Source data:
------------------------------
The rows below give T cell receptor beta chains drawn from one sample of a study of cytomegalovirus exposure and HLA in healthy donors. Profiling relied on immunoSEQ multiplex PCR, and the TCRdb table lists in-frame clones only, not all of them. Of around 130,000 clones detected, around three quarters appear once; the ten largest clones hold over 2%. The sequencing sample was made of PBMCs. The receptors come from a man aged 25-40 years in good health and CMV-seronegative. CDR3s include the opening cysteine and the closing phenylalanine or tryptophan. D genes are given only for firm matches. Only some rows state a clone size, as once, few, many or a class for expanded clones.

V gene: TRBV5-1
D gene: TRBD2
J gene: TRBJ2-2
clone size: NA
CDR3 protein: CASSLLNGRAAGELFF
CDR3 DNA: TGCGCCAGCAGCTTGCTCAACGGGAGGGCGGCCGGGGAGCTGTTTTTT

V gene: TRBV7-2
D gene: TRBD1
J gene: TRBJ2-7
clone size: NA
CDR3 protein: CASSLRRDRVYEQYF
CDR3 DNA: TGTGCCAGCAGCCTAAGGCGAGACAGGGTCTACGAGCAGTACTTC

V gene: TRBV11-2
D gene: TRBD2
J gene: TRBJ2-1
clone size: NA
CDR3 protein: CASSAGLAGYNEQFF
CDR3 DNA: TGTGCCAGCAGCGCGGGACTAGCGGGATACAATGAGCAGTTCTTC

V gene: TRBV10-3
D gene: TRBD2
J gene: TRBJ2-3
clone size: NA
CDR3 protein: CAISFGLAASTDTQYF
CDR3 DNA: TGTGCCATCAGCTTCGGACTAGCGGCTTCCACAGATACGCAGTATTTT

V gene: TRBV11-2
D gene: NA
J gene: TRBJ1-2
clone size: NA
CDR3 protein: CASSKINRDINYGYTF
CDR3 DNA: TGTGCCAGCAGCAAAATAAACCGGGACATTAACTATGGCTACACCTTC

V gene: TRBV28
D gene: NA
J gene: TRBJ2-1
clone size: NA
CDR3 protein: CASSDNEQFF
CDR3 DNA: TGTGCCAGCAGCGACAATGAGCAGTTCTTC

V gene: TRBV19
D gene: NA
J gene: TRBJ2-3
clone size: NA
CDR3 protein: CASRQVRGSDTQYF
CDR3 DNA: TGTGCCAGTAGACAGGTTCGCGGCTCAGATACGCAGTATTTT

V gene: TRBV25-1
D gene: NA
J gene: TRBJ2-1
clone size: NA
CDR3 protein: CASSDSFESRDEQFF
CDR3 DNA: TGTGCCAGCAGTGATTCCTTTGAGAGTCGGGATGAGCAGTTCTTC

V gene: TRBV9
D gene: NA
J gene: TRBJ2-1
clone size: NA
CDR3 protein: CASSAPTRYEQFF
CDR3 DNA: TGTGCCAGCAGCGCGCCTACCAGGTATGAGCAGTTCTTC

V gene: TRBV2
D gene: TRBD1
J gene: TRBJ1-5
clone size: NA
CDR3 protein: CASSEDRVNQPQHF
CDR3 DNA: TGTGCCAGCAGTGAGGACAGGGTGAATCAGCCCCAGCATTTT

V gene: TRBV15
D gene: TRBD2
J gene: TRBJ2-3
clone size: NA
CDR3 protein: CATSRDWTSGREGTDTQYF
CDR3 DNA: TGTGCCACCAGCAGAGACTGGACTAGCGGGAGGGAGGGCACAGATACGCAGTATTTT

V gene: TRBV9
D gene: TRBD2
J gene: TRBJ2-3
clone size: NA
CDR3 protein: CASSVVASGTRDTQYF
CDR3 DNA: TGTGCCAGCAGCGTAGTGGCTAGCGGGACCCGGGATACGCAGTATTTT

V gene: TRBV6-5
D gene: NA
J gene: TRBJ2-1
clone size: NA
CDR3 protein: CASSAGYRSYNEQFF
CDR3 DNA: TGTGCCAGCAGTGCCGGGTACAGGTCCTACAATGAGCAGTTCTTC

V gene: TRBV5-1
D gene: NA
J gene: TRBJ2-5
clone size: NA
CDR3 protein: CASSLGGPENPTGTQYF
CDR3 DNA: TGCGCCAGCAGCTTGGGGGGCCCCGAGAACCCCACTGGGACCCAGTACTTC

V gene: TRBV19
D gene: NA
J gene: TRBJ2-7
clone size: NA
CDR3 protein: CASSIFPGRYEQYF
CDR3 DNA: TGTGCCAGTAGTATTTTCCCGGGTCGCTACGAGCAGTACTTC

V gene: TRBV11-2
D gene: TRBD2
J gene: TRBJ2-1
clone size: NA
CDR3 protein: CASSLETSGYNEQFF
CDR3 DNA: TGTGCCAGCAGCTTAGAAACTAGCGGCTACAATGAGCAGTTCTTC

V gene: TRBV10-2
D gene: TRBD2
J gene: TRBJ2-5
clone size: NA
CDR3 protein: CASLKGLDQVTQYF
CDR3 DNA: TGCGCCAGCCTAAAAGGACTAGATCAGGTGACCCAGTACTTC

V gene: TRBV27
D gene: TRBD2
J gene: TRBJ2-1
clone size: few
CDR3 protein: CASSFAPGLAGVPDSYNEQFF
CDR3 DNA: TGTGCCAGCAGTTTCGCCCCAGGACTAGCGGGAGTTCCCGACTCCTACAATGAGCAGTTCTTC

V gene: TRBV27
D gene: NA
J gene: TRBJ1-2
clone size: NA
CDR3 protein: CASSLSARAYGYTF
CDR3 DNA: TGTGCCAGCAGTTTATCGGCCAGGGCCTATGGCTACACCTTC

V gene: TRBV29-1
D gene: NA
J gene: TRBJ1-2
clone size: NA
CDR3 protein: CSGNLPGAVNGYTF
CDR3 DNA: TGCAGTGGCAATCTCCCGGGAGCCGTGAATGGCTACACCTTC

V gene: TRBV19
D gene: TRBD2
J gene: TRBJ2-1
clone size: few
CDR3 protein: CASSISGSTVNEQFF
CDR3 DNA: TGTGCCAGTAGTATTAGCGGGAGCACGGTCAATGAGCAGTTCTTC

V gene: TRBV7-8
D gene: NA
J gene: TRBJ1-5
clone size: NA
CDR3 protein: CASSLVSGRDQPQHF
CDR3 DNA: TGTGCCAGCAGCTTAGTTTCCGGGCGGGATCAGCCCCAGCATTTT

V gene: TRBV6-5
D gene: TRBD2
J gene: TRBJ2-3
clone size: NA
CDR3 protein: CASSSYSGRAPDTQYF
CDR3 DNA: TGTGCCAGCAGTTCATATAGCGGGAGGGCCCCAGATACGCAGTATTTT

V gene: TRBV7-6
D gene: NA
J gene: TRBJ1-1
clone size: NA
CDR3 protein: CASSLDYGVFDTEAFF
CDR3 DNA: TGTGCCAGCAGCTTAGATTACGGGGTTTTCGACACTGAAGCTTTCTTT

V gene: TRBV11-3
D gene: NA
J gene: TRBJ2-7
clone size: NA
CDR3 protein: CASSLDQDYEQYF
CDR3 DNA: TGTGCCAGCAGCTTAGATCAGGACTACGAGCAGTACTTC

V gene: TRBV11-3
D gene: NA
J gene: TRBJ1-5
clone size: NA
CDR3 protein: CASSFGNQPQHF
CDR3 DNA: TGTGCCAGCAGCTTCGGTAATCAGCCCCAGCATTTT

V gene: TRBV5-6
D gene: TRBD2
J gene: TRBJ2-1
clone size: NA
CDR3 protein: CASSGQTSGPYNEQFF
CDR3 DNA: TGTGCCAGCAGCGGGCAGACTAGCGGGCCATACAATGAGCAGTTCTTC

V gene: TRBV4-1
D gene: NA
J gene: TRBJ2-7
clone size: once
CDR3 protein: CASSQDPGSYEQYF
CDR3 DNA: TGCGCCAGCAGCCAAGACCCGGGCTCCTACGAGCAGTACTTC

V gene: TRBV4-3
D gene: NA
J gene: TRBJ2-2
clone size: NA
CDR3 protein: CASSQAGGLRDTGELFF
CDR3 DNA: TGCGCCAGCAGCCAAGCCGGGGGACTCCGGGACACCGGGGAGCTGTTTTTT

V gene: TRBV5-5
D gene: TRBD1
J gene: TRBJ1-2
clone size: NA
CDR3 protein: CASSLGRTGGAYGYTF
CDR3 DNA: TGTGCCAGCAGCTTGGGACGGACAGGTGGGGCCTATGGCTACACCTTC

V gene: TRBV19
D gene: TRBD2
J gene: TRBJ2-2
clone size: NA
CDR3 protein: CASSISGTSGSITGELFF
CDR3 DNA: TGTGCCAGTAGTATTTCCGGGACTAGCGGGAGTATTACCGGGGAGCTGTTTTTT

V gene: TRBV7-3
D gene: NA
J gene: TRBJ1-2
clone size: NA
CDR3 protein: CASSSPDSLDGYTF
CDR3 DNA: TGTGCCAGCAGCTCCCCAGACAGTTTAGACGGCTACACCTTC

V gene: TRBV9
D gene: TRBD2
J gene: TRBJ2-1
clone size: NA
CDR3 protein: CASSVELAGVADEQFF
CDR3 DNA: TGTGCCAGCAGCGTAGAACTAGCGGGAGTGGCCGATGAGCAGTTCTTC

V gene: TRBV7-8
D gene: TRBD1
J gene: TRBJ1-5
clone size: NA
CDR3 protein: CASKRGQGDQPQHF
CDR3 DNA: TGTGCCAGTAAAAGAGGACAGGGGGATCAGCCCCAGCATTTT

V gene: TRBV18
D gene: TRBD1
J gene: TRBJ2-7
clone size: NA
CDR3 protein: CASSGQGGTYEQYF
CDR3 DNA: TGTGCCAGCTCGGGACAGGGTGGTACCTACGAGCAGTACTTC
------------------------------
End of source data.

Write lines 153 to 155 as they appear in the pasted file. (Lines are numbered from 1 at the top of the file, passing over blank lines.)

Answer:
D gene: NA
J gene: TRBJ1-5
clone size: NA